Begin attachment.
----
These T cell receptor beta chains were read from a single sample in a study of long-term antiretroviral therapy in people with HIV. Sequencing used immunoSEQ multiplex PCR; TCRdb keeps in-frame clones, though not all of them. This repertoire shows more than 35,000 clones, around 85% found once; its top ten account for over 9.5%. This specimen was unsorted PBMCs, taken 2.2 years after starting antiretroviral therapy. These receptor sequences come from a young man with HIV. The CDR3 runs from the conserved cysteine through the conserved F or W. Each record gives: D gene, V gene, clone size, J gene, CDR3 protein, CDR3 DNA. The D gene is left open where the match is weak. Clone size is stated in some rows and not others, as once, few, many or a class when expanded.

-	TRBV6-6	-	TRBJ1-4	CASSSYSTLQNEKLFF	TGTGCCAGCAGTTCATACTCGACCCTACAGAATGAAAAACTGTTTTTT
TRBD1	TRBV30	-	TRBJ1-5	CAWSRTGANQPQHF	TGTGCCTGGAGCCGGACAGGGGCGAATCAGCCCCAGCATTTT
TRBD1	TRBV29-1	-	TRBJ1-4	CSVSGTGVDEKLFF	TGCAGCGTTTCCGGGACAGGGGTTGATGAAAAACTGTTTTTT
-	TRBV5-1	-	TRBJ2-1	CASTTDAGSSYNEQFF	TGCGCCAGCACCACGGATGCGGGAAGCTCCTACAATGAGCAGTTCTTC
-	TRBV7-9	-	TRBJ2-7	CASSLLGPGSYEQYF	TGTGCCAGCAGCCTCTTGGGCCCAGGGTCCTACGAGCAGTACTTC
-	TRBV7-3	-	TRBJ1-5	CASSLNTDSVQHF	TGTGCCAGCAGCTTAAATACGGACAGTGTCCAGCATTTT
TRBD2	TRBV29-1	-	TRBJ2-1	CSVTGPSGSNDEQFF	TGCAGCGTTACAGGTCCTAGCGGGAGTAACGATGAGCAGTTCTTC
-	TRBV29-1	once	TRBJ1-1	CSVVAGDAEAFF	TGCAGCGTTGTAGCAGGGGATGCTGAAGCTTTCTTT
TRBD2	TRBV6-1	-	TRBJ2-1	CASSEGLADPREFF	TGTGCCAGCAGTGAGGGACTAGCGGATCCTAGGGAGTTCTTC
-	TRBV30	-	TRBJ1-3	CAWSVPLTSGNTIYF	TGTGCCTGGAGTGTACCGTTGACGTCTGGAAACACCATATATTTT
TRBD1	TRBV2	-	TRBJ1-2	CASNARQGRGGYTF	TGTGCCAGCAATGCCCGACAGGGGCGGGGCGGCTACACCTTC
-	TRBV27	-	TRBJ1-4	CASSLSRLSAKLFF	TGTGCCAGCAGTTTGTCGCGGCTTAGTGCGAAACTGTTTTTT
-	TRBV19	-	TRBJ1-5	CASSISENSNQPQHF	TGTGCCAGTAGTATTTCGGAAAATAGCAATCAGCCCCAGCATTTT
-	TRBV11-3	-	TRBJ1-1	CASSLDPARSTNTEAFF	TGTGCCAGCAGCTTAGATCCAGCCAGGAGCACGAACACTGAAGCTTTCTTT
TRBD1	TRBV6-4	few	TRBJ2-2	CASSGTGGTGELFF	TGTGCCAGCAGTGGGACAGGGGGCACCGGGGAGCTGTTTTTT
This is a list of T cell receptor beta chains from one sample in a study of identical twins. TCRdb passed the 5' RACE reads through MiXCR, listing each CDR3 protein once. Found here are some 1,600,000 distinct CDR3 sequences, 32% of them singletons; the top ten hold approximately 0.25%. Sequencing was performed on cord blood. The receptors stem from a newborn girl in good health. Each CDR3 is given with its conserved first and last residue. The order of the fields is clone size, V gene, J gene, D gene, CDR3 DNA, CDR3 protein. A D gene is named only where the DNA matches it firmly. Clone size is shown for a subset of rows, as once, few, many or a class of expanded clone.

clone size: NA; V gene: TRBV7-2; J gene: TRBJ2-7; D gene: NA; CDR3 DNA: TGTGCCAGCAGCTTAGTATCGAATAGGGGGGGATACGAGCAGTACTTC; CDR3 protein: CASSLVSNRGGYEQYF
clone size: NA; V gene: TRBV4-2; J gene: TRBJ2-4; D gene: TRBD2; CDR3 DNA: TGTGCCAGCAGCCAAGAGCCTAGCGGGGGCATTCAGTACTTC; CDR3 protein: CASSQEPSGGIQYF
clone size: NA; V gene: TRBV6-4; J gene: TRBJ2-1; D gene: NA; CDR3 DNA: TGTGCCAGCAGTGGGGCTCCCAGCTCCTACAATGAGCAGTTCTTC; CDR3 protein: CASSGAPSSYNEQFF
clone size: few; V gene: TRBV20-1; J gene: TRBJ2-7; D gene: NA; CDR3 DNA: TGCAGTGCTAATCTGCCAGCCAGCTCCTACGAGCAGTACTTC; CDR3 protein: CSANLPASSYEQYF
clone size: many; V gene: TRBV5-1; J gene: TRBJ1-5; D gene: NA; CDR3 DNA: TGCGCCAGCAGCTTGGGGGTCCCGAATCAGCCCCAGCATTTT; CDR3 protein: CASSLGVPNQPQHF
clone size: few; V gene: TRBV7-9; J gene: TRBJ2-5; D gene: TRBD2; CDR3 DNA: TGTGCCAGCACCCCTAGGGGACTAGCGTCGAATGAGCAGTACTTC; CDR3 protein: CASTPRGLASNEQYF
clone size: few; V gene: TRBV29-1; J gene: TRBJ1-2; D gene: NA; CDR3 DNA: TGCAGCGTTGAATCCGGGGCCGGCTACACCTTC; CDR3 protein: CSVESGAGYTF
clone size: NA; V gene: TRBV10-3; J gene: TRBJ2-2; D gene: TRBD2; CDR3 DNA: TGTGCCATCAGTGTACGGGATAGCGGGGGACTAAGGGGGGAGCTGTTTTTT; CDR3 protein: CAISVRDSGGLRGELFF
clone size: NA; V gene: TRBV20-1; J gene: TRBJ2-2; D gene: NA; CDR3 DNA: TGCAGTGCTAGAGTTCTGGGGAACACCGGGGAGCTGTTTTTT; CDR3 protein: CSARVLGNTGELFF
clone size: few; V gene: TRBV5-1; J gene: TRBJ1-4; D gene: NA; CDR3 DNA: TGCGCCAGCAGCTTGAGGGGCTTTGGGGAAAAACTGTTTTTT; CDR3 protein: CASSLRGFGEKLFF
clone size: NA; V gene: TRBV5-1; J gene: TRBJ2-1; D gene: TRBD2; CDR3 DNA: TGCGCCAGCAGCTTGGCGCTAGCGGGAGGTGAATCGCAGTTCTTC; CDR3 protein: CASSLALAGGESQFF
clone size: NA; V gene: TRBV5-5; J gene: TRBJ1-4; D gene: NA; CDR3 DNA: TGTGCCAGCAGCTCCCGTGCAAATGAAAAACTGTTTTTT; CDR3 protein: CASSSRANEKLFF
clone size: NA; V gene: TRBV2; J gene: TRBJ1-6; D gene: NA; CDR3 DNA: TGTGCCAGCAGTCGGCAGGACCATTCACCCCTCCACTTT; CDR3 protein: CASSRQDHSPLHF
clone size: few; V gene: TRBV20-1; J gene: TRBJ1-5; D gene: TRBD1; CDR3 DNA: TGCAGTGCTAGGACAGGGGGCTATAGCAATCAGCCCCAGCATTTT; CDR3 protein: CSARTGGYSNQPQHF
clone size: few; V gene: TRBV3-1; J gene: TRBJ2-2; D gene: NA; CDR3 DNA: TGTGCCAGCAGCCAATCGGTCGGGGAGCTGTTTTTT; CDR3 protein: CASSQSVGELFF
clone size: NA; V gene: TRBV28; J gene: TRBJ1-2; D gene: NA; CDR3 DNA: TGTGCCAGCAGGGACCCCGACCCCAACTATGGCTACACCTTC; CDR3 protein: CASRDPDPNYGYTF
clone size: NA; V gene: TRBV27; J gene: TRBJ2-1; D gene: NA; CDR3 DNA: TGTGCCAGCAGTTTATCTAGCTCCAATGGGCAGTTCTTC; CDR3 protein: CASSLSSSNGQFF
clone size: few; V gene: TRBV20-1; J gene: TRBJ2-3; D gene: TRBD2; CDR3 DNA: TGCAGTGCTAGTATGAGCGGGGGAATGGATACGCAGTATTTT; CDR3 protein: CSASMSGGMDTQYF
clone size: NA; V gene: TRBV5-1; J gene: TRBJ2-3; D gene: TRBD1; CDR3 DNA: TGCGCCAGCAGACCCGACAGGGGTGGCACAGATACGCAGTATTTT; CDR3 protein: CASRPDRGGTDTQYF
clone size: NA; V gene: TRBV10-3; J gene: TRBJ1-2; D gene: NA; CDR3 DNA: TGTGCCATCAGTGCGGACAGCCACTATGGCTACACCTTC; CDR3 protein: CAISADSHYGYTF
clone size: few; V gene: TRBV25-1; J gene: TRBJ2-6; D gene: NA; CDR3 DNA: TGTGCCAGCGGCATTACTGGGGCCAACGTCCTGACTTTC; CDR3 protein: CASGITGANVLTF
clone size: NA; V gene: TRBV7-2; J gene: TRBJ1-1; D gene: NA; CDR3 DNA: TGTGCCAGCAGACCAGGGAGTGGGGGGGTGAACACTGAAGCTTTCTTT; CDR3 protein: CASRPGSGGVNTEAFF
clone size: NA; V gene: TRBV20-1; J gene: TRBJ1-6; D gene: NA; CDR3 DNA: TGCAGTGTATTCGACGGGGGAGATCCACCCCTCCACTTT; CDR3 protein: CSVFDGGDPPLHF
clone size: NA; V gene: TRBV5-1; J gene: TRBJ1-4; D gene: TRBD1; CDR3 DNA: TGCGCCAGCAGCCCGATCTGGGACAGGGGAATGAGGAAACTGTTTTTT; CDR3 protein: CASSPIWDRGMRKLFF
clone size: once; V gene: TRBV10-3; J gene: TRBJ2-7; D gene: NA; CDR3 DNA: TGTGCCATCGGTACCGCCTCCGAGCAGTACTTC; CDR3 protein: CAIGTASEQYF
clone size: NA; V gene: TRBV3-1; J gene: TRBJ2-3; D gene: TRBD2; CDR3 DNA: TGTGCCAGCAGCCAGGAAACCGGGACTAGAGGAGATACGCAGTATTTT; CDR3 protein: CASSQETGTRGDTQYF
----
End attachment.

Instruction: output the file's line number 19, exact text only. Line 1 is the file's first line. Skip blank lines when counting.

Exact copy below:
clone size: NA; V gene: TRBV4-2; J gene: TRBJ2-4; D gene: TRBD2; CDR3 DNA: TGTGCCAGCAGCCAAGAGCCTAGCGGGGGCATTCAGTACTTC; CDR3 protein: CASSQEPSGGIQYF